So, the first divider cuts the input in half (to 20V range) and the OA will ceiling at 5V. The second OA does the same but with 5V subtracted and when not floored or over-range it gives the 5V to 10V portion of a signal. Then the third OA has a divider to get 1/3 of the signal and a gain of two on the 5Vref to subtract 10V from 2(1/3) of 40? Brain not work. Need hamburger!

OK, I can appreciate the work that went into this but it is very screwed up. First, he is using an 18V amplitude which is 36V peak-to-peak and apparently using the negative rail of the signal generator as ground so that he can use a single sided op-amps and ADCs. Second, the resistor dividers on the non-inverting inputs all include a division by 2 from resistor values plus gain. This is why the op-amps “see” a 20V signal. I believe the 4 dividers should be R/R, R/R, 3R/R, and 5R/R. That is for a max 40V peak to peak signal and the 5V references as shown. This explains why the 4 traces do not match up well in the photos – the offsets are not correct. It doesn’t explain why the graph of the Arduino output after processing is so monotonic without gaps. I can not see how they come from the same source.

It is a great video to explain quantizer. Build it to understand how does a quantizer works. Check also the problems of this technology. Never use the components for a real measurement. You increase the resolution by two bits but you lost a lot of accuracy. The problem are:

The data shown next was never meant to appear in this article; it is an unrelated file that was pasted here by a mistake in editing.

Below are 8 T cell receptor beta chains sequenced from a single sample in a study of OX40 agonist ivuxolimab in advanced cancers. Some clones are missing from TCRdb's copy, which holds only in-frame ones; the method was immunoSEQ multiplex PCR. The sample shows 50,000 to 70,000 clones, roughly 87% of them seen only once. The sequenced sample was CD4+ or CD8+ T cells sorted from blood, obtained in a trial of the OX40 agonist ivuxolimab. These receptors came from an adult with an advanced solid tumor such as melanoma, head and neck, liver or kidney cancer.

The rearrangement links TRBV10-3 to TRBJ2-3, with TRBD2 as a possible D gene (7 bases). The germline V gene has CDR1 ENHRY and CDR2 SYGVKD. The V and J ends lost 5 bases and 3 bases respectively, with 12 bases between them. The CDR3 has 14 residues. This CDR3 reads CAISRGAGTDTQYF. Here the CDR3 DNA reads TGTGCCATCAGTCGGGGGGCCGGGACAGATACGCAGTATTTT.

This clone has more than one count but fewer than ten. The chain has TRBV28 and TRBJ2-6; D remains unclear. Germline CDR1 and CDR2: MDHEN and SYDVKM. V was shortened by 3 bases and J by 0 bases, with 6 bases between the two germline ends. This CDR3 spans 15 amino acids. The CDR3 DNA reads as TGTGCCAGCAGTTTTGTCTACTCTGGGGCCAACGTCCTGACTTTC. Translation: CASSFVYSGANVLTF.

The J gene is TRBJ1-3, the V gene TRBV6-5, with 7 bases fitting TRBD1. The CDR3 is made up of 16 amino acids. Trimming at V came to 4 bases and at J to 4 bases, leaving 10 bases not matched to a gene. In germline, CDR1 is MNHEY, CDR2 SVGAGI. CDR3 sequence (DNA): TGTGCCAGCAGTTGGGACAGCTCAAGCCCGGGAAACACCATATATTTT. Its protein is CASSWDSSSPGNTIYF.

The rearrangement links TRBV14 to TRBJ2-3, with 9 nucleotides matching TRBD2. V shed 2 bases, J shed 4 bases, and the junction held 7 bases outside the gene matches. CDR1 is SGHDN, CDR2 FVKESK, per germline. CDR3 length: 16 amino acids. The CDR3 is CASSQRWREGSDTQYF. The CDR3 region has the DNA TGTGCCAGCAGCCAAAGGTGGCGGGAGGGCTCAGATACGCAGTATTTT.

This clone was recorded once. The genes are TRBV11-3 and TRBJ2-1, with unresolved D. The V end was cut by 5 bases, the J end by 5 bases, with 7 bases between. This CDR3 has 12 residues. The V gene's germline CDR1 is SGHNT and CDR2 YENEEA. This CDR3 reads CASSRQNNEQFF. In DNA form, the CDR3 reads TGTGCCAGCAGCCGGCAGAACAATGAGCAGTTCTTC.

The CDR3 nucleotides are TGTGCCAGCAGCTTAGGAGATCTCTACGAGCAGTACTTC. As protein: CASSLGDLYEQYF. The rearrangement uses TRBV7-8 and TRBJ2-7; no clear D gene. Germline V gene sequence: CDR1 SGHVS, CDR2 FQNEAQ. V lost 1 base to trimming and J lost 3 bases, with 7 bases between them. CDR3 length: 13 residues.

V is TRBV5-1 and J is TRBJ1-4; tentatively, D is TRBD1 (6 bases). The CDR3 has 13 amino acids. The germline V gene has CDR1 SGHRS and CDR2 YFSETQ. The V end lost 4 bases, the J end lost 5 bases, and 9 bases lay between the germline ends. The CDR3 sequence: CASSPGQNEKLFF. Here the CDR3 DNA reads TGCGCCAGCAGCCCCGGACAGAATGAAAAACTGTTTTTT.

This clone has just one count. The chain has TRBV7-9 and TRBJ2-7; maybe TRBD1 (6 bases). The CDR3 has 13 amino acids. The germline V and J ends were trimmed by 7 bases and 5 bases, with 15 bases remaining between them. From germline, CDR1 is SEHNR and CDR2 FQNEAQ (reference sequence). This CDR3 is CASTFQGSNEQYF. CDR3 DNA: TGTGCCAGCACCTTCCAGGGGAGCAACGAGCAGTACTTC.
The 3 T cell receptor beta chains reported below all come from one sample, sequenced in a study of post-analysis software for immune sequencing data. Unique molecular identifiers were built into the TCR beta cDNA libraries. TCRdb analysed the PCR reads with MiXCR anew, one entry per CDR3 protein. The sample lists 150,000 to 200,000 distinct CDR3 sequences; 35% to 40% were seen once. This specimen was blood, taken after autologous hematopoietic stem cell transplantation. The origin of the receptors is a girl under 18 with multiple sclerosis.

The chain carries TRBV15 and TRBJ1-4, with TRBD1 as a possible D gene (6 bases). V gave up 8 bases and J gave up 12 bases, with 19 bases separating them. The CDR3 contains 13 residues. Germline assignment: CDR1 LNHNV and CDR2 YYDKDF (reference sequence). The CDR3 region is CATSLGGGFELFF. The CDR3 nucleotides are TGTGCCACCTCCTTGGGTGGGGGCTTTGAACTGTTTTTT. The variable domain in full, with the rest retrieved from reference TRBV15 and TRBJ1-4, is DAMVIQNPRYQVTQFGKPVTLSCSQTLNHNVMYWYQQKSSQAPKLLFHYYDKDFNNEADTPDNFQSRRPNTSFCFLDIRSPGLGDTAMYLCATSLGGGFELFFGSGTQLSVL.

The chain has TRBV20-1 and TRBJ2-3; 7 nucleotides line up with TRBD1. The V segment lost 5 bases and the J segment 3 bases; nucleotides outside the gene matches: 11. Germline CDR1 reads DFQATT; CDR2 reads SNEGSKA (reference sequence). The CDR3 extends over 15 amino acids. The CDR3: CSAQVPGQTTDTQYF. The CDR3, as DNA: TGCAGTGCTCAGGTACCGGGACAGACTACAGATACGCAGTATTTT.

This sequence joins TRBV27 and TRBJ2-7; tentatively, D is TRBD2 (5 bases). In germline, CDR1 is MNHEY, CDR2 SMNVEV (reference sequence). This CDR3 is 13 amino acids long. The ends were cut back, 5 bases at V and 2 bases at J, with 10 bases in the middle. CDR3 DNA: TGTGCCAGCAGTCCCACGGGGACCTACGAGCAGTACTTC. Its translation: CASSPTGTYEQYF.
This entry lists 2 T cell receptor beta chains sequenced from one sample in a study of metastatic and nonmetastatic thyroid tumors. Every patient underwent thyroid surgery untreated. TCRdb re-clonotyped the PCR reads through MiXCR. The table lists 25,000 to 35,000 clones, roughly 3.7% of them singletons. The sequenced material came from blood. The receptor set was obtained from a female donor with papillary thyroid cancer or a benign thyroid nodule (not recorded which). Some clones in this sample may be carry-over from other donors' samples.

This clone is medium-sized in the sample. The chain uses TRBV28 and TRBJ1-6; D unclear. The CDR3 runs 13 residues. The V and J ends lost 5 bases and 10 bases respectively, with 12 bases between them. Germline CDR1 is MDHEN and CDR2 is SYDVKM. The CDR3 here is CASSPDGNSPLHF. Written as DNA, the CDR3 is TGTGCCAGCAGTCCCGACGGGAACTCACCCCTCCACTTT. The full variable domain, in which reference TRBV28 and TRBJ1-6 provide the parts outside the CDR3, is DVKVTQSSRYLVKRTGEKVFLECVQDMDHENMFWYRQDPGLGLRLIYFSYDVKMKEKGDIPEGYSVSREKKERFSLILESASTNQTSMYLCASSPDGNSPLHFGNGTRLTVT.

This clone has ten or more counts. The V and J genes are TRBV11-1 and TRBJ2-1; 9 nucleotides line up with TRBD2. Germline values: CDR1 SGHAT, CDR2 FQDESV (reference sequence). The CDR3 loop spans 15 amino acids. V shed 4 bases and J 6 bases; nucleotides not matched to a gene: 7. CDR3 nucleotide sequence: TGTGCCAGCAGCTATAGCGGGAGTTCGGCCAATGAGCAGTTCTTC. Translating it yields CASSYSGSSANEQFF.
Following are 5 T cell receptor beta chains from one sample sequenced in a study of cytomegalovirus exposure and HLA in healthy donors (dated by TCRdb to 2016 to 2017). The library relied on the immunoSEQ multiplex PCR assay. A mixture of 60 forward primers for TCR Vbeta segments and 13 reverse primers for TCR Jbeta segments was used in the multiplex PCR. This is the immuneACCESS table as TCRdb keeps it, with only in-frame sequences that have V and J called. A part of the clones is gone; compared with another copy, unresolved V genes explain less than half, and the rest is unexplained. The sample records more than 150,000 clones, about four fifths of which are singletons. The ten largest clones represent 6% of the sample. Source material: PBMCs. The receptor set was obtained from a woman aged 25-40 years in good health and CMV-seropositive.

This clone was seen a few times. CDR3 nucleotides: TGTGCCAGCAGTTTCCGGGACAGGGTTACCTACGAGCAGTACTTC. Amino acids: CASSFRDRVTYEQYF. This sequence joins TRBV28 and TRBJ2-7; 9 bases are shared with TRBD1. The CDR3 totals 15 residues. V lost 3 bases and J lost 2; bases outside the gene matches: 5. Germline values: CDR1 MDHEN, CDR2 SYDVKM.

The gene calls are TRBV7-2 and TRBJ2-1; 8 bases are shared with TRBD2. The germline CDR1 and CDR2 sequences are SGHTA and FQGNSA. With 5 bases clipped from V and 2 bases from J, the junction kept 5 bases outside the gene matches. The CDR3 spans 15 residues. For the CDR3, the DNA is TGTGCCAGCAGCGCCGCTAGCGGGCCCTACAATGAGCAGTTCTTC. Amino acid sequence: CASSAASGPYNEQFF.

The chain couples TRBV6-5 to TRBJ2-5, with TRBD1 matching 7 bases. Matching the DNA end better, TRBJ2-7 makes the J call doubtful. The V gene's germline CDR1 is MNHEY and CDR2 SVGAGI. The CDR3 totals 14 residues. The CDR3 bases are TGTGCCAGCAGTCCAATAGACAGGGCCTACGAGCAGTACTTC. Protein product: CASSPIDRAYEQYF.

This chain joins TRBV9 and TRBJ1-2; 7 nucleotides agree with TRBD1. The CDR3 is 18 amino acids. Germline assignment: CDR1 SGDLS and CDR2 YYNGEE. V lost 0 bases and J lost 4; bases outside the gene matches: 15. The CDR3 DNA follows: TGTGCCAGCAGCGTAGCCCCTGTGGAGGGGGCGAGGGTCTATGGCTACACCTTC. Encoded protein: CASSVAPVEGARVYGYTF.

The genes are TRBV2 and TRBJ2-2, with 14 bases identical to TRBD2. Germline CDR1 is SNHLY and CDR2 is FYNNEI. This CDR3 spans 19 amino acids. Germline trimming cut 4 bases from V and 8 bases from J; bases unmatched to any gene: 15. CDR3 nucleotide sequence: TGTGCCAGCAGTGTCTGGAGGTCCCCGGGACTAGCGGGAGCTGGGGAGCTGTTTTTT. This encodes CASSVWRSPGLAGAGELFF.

You need high accuracy resistors, should be 0.01%, use precision OVs and use an accuracy 5V reference.

If you like to measure 0..20 V with the internal ADC, it is a better solution to use a OPV to get a high impedance of the analog input and 4:1 divider.

Say it again. It is a great video, but the wrong application. A helpfully application for a one channel of this quantizer would be : measure 12V. In a range from 10….14V with 10 bits.

If you like to learn more about quantizer problems, build the system as shown and look to the results on the ‘band edges’. 4.9 to 5.1 Vols, 9.9 to 10.1 volts and 14.9 to 15.1 volts.

Have fun.

So this is adding two bits at the MSB side of the ADC’s resolution while taking away an unknown number of bits at the LSB side due to some undefined noise characteristic.

It seems to me that a voltage divider would…

Still and nonetheless: exploring unconventional avenues is the hacker’s soul, so kudos :-)

Well, he is using 4 adc channels of arduino, which is in fact just one channel and multiplexer, so he never measures all of them in the same time, so yo have any valid results he must sample 8 times faster than max frequency of sig al and still it would add error due to sampling every channel at different time (unless he add hold and sample circuit)

well, conceivably you could calibrate out a lot of errors, from both design and component values, by using a linear ramp and fitting. that might make it harder to put actual values to the resolution achieved, but it would work.

i bet someone learned a thing or two doing this, and thats a cool thing right there.